International Journal of Instrumentation Science

p-ISSN: 2324-9994    e-ISSN: 2324-9986

2013;  2(A): 1-7


Preventing Diabetes Extremity Vascular Disease with Blood Oxygen Saturation Images

Ong-Hui Lin1, Jyun-Yi Lai2, Hsin-Yi Tsai2

1School of Materials Engineering, Universiti Malaysia Perlis, Malaysia

2Instrument Technology Research Center, National Applied Research Laboratories Hsinchu, Taiwan

Correspondence to: Hsin-Yi Tsai, Instrument Technology Research Center, National Applied Research Laboratories Hsinchu, Taiwan.


Copyright © 2012 Scientific & Academic Publishing. All Rights Reserved.


Diabetes is a chronic disease related to abnormal metabolism. In this paper, a non-invasive and precise image measurement system for cutaneous blood oxygen saturation (SpO2) was constructed to monitor the peripheral blood SpO2 levels of patients with diabetes. A light control module was used to control the intensity of irradiation from light-emitting diode (LED) lamps consisted of varying wavelengths (660/890 nm and 660/940 nm). By using the reflective characteristics of skin tissue, the cutaneous blood SpO2 levels in patient extremities were obtained. The proposed non-invasive method can be employed to monitor and prevent pathological changes in the peripheral nerves of the extremities and in the blood.

Keywords: Diabetes, Oxygen saturation, Skin images

Cite this paper: Ong-Hui Lin, Jyun-Yi Lai, Hsin-Yi Tsai, Preventing Diabetes Extremity Vascular Disease with Blood Oxygen Saturation Images, International Journal of Instrumentation Science, Vol. 2 No. A, 2013, pp. 1-7. doi: 10.5923/s.instrument.201306.01.

1. Introduction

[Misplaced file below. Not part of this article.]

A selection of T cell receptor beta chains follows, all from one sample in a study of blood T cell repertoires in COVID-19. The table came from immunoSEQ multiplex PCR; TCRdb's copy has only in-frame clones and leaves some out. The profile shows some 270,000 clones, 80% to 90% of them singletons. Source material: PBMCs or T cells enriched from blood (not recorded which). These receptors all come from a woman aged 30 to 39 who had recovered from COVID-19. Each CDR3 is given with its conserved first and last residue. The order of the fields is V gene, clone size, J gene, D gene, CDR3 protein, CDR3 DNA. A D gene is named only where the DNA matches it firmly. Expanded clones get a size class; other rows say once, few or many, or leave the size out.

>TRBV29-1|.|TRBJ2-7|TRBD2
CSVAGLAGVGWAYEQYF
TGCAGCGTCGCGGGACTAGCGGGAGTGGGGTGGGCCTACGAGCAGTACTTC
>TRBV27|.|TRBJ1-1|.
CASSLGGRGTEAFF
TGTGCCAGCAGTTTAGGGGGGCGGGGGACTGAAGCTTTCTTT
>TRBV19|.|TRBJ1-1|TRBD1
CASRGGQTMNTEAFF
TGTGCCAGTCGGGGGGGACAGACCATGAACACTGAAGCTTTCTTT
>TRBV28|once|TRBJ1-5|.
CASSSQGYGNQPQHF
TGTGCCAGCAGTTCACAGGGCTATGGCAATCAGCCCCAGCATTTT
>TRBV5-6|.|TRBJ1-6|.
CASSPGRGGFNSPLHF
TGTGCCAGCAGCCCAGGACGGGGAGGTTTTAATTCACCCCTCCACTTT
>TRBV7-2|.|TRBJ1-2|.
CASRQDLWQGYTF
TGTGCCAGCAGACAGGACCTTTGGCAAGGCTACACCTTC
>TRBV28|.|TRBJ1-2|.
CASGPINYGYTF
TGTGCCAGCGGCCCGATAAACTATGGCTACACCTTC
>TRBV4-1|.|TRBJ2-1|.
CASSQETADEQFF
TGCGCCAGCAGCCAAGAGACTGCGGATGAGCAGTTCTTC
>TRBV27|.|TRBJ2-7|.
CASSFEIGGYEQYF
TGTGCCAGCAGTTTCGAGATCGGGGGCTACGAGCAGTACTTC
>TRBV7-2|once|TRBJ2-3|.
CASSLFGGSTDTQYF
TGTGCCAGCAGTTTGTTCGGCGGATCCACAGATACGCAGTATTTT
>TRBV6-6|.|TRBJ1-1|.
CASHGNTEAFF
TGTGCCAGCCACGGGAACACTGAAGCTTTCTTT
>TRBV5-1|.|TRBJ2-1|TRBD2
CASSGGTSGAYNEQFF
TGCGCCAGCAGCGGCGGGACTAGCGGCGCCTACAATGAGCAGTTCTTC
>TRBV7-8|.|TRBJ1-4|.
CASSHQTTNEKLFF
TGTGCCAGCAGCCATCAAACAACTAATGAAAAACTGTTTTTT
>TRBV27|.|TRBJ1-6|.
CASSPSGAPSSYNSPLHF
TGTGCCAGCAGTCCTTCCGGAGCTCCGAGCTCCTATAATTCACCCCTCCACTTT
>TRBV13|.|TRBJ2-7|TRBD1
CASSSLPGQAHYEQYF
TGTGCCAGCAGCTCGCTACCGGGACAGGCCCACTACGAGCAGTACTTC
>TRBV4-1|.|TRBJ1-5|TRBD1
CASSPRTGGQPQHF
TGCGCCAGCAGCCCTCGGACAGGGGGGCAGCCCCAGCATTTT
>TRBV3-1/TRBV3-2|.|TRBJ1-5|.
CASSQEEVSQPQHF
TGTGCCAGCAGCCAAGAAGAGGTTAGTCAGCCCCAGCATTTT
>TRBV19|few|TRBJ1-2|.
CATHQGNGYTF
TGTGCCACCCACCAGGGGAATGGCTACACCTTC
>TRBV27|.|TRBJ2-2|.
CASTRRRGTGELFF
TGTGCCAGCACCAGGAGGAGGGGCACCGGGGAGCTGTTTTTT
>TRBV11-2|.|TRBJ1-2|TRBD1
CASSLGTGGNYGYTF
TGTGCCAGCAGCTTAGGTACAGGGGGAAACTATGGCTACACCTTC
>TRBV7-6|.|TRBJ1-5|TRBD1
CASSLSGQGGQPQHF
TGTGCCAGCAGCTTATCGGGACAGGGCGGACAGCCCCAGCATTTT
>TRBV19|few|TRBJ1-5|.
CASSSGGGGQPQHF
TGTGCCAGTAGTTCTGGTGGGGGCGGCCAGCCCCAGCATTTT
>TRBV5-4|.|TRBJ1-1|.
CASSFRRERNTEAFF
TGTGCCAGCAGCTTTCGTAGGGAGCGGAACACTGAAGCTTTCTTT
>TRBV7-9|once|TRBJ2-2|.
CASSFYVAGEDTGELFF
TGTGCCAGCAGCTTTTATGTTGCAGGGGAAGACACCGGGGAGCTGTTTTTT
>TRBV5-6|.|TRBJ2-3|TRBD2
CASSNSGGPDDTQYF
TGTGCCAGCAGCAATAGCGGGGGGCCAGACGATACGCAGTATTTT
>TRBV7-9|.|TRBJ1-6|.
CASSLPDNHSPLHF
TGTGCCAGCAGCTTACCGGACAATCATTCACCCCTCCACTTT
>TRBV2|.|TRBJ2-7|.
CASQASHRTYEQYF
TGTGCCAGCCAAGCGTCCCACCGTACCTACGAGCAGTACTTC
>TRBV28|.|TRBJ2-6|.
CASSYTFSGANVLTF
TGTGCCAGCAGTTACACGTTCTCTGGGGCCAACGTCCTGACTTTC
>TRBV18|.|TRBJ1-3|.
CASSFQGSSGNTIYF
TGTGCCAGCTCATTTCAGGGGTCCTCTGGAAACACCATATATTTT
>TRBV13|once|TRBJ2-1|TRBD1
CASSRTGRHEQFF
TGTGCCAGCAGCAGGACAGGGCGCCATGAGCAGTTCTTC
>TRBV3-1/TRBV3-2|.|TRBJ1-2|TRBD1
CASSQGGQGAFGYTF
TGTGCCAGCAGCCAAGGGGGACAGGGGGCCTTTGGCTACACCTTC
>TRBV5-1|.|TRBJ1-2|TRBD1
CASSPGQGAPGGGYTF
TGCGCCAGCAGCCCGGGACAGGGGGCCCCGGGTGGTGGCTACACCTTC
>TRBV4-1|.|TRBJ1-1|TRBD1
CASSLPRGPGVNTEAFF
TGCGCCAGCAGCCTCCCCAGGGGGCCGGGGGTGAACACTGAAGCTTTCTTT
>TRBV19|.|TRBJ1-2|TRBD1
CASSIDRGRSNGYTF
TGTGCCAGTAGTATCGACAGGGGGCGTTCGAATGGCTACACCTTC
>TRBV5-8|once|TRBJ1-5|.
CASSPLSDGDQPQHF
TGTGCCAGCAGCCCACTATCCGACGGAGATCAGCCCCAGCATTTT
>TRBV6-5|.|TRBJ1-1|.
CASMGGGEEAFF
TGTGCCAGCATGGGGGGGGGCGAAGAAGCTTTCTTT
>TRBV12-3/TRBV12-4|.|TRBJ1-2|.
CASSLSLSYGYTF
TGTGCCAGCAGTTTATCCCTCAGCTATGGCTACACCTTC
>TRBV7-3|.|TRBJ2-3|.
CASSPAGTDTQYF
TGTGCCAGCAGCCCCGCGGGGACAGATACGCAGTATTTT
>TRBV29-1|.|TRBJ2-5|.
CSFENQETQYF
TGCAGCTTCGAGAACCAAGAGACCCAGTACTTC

Diabetes is a chronic disease indicating abnormal metabolism. Recently, ageing populations and dietary and lifestyle changes have increased the annual incidence rate of diabetes and lowered the age of onset. Because diabetes causes numerous subsequent complications, clinicians must endeavor to improve the control of diabetes and reduce the occurrence of complications. Patients with diabetes must continually monitor their blood glucose levels to ensure their stability. Currently, household blood glucose monitoring technology is primarily divided into electrochemical sensors and photometers. Electrochemical sensors use electrical current that is produced during the reaction detection process to obtain blood glucose levels; the sensors employ an electric current counter to read and convert the electrons produced during the enzyme and glucose reaction process to determine glucose concentration values. Photometers use the colour changes produced during the reaction detection process to obtain blood glucose levels: After the blood reacts with an enzyme on the test strip, its colour alters, and an optical lens is then used to convert the reflected or penetrated colour signals to determine the blood glucose levels. Both tests require invasive blood sampling, which occasionally reduces the willingness of patients to undergo testing. Moreover, the accuracy of the test results declines when the test strips are cross-contaminated or influenced by moisture when exposed to human touch or when they are left in an external environment for a prolonged period. The current U.S. Food and Drug Administration specifications for regulating the accuracy of blood glucose monitoring systems are as follows: An error tolerance rate of ±20 mg/dL for blood glucose levels exceeding 100 mg/dL, and an error tolerance rate of ±20 mg/dL for blood glucose levels lower than 100 mg/dL. Conversely, the International Organization for Standardization (ISO)/Draft International Standard (DIS) requires an error tolerance rate of ±20 mg/dL for blood glucose levels greater than 75 mg/dL, and an error tolerance rate of ±15 mg/dL for blood glucose levels lower than 75 mg/dL. Regardless, blood glucose levels only reflect the extent of diabetes control within a short period and are prone to influences by diet, exercise, illness, and drugs, which frequently cause erroneous readings. Glycosylated proteins, such as glycosylated haemoglobin (HbA1c), glycosylated albumin, and fructosamine, are better indicators of the long-term glycaemic control of a patient, and HbA1c is a particularly crucial indicator. Haemoglobin is a vital type of protein in red blood cells; its primary function is transporting oxygen to all parts of the body for use by tissue cells. Sugar can attach to haemoglobin, generating HbA1c. When glucose is attached to the N-terminal end of the haemoglobin β chain, the resulting product is HbA1c, which is the most important type of glycosylated protein. Higher glucose concentrations in the blood produce greater numbers of HbA1c. Once attached to haemoglobin, glucose remains attached to the host until the red blood cell dies. Because red blood cells have an average lifespan of 120 days, testing the HbA1c percentage in blood can accurately reflect glycaemic control over the past 2 to 3 months. However, because generally only hospitals are equipped to detect HbA1c, patients are required to visit the hospital for regular examinations to test their HbA1c levels.